Every major Disney theme park has received its own, unique dedication. Five different men have done their best to sum up the spirit of eleven parks, distilling them into a few brief sentences.
Check them all out here and tell us how you think they did.
To all who come to this happy place: Welcome. Disneyland is your land. Here age relives fond memories of the past, and here youth may savor the challenge and promise of the future. Disneyland is dedicated to the ideals, the dreams, and the hard facts that have created America, with the hope that it will be a source of joy and inspiration to all the world.
— Walter E. Disney, July 17, 1955
The first dedication to a Disney park is also one of the most memorable, in part because it was the only one given by Walt Disney himself. I think Disneyland has definitely fulfilled its promise to be “a joy and inspiration to all the world."
2. Magic Kingdom
Walt Disney World is a tribute to the philosophy and life of Walter Elias Disney... and to the talents, the dedication, and the loyalty of the entire Disney organization that made Walt Disney's dream come true. May Walt Disney World bring Joy and Inspiration and New Knowledge to all who come to this happy place ... a Magic Kingdom where the young at heart of all ages can laugh and play and learn together.
— Roy Oliver Disney, October 25, 1971
The Magic Kingdom was specifically dedicated to Walt Disney, who passed before it could be completed. His brother Roy postponed his retirement to help launch the first Florida park.
To all who come to this place of joy, hope of enterprise and concepts of a future that promises new and exciting benefits for all. May EPCOT Center entertain, inform and inspire and above all, may it instill a new sense of belief and pride in man's ability to shape a world that offers hope to people everywhere in the world.
— E. Cardon Walker, October 24, 1982
Epcot was not originally envisioned as a theme park, but the dedication points to how it was created in the spirit of Walt Disney’s extremely innovative ideas for the location.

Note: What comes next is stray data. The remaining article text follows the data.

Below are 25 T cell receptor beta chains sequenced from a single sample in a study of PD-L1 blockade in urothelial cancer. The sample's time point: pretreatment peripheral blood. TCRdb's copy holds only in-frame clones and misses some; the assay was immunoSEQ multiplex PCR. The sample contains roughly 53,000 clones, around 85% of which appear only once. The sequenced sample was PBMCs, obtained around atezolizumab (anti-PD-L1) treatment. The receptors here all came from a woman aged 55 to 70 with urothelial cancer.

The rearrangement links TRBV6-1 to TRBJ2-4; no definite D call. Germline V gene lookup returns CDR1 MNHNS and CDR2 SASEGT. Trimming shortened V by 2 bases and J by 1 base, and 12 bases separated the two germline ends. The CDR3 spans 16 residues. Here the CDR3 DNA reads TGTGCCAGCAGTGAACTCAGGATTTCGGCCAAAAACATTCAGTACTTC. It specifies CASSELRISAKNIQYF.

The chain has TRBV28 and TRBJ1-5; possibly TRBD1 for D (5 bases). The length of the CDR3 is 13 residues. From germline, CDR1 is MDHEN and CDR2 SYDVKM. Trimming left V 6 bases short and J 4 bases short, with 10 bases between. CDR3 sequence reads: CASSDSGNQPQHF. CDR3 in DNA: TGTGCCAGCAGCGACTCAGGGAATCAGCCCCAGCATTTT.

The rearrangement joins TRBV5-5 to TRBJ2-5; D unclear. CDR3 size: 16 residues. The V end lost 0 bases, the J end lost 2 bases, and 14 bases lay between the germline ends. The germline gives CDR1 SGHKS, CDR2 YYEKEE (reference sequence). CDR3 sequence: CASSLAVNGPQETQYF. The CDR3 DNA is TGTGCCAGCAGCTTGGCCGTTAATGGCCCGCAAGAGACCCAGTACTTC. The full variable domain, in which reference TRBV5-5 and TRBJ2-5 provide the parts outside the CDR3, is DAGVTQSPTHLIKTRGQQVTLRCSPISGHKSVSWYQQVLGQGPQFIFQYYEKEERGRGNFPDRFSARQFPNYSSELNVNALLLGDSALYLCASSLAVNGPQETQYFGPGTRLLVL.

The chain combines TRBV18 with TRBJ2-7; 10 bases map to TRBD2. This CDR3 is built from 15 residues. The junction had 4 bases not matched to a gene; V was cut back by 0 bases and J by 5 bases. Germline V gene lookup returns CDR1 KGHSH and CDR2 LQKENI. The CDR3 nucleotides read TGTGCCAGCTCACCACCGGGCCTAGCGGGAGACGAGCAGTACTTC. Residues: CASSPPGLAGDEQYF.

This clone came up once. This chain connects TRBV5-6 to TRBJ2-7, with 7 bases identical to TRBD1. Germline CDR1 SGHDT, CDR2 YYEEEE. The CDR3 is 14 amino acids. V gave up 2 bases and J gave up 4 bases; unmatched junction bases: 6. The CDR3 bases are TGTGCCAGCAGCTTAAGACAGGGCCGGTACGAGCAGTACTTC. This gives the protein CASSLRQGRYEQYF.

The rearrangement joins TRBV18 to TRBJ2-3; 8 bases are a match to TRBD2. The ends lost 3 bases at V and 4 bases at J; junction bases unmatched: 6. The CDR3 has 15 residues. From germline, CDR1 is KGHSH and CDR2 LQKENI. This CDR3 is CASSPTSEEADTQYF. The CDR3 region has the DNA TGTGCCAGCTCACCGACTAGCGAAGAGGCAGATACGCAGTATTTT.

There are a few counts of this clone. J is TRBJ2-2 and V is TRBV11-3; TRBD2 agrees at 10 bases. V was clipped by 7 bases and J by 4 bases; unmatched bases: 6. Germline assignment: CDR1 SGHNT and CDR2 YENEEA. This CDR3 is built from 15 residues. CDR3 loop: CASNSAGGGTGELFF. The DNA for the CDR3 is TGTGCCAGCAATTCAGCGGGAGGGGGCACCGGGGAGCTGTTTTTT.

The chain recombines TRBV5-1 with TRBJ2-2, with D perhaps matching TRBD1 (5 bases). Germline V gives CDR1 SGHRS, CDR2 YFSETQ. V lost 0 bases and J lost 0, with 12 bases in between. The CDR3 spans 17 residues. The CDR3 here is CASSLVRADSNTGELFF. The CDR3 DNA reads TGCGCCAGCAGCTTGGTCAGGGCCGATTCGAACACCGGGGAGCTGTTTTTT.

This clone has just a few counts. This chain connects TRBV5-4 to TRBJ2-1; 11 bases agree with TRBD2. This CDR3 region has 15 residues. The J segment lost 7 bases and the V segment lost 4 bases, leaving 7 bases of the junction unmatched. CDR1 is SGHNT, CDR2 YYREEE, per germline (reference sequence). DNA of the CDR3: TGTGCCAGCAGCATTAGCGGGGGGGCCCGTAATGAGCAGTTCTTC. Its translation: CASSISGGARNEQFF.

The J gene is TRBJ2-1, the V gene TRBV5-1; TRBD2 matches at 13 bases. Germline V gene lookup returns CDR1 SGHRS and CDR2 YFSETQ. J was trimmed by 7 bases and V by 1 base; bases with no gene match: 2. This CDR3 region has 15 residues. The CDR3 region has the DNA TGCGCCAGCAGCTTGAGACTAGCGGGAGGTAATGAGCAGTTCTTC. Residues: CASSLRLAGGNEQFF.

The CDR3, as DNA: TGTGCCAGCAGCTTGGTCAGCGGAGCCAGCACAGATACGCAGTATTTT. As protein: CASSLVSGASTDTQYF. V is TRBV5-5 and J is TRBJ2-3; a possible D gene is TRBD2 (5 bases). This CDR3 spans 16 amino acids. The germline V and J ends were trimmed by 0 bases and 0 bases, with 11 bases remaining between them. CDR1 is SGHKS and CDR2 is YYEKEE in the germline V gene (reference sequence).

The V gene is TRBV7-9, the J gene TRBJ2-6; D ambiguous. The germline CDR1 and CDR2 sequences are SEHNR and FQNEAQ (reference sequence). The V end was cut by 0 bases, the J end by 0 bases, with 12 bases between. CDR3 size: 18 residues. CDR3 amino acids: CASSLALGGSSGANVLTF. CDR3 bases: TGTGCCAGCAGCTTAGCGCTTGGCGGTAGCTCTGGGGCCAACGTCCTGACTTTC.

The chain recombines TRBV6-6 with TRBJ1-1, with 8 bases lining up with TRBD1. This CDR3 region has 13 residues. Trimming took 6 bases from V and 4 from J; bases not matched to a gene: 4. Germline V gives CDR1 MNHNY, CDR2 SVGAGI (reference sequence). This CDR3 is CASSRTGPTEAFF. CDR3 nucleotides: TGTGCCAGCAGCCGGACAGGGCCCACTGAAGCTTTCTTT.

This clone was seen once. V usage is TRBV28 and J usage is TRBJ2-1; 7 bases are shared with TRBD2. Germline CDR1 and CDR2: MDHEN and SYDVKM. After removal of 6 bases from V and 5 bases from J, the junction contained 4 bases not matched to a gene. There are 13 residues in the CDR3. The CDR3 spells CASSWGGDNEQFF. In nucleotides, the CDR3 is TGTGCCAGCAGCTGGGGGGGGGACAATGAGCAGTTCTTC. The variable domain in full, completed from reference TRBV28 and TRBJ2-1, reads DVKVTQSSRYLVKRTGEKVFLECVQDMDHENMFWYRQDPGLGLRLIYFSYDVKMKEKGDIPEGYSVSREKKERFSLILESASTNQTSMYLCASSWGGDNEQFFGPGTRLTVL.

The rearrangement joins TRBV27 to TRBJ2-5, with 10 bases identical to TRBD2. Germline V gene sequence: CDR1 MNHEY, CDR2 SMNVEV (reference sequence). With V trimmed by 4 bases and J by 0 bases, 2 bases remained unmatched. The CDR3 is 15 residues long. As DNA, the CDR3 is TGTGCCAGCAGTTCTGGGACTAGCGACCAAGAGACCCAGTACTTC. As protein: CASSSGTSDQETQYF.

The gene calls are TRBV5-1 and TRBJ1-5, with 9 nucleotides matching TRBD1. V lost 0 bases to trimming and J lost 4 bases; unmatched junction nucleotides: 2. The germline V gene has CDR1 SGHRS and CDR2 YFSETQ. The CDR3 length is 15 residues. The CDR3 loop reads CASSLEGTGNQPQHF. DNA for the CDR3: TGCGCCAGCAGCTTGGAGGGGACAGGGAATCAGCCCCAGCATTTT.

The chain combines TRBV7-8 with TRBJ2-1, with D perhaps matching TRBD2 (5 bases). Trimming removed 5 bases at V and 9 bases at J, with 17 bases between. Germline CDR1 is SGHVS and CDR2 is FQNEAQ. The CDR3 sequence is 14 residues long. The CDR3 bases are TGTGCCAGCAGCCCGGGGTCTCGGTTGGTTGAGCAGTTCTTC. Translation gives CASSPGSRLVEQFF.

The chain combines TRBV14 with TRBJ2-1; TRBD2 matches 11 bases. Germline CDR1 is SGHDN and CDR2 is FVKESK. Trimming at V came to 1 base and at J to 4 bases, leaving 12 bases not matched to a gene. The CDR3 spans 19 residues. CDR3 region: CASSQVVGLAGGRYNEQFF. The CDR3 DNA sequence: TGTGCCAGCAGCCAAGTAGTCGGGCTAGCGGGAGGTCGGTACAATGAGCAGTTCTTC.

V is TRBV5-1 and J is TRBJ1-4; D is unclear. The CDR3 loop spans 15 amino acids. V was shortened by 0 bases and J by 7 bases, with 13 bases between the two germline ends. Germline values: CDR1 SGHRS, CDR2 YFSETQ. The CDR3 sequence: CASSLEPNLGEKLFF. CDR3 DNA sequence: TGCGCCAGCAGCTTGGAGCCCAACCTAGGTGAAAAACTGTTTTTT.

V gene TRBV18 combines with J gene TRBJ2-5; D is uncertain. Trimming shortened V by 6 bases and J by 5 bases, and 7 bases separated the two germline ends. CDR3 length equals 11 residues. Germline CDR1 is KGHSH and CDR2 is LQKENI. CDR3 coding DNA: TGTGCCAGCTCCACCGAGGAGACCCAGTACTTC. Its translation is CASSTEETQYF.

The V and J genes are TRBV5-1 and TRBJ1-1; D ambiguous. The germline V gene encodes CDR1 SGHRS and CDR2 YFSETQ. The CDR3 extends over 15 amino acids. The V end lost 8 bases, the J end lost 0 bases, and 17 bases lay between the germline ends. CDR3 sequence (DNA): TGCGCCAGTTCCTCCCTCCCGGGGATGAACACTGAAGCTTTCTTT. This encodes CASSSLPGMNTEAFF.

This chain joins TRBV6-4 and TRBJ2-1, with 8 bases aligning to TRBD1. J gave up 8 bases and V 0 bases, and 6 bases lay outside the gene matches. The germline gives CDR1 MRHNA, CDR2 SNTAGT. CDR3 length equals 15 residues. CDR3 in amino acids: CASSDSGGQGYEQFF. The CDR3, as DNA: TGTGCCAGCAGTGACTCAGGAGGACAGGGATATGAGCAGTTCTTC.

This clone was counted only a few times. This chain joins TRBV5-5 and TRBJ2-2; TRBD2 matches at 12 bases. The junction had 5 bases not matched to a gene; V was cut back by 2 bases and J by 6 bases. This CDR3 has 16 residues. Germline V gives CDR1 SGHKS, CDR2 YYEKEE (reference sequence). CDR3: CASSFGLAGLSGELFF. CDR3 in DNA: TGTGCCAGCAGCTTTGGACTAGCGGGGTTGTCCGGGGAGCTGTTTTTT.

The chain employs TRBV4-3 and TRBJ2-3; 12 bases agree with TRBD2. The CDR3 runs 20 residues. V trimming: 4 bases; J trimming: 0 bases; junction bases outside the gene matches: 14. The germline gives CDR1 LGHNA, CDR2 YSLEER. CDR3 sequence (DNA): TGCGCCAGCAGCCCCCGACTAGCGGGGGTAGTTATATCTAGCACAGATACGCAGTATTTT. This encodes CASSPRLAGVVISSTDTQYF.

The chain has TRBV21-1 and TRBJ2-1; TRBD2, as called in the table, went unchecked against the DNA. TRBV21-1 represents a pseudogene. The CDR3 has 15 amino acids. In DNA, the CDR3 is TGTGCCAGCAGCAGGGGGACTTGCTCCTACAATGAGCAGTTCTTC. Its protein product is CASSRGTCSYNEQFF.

4. Tokyo Disneyland
To all of you who come to this happy place, welcome. Here you will discover enchanted lands of Fantasy and Adventure, Yesterday and Tomorrow. May Tokyo Disneyland be an eternal source of joy, laughter, inspiration, and imagination to the people of the world. And may this magical kingdom be an enduring symbol of the spirit of cooperation and friendship between the great nations of Japan and the United States of America.
— E. Cardon Walker, April 15, 1983
Tokyo Disneyland was the first Disney park to open outside the United States. It’s owned by The Oriental Land Company, which licenses the theme from Disney.
5. Disney’s Hollywood Studios
The World you have entered was created by The Walt Disney Company and is dedicated to Hollywood—not a place on a map, but a state of mind that exists wherever people dream and wonder and imagine, a place where illusion and reality are fused by technological magic. We welcome you to a Hollywood that never was—and always will be.
— Michael D. Eisner, May 1, 1989
Michael Eisner gave a beautiful dedication to Hollywood Studios, referring to it as an idealistic version of Tinseltown. Disney-MGM Studios (as it was then known) was inspired by the glitz and glamor of Hollywood.
6. Disneyland Paris
To all who come to this happy place, welcome. Once upon a time... A master storyteller, Walt Disney, inspired by Europe’s best loved tales, used his own special gifts to share them with the world. He envisioned a Magic Kingdom where these stories would come to life, and called it Disneyland. Now his dream returns to the lands that inspired it. Euro Disneyland is dedicated to the young, and the young at heart... with a hope that it will be a source of joy and inspiration for all the world.
— Michael D. Eisner, April 12, 1992
The dedication to the first European Disney park makes a point to mention how the continent’s fairy tales inspired some of the most significant Disney films. We wouldn’t have Sleeping Beauty, Snow White, Cinderella and a lot of other classics if it weren’t for European storytelling.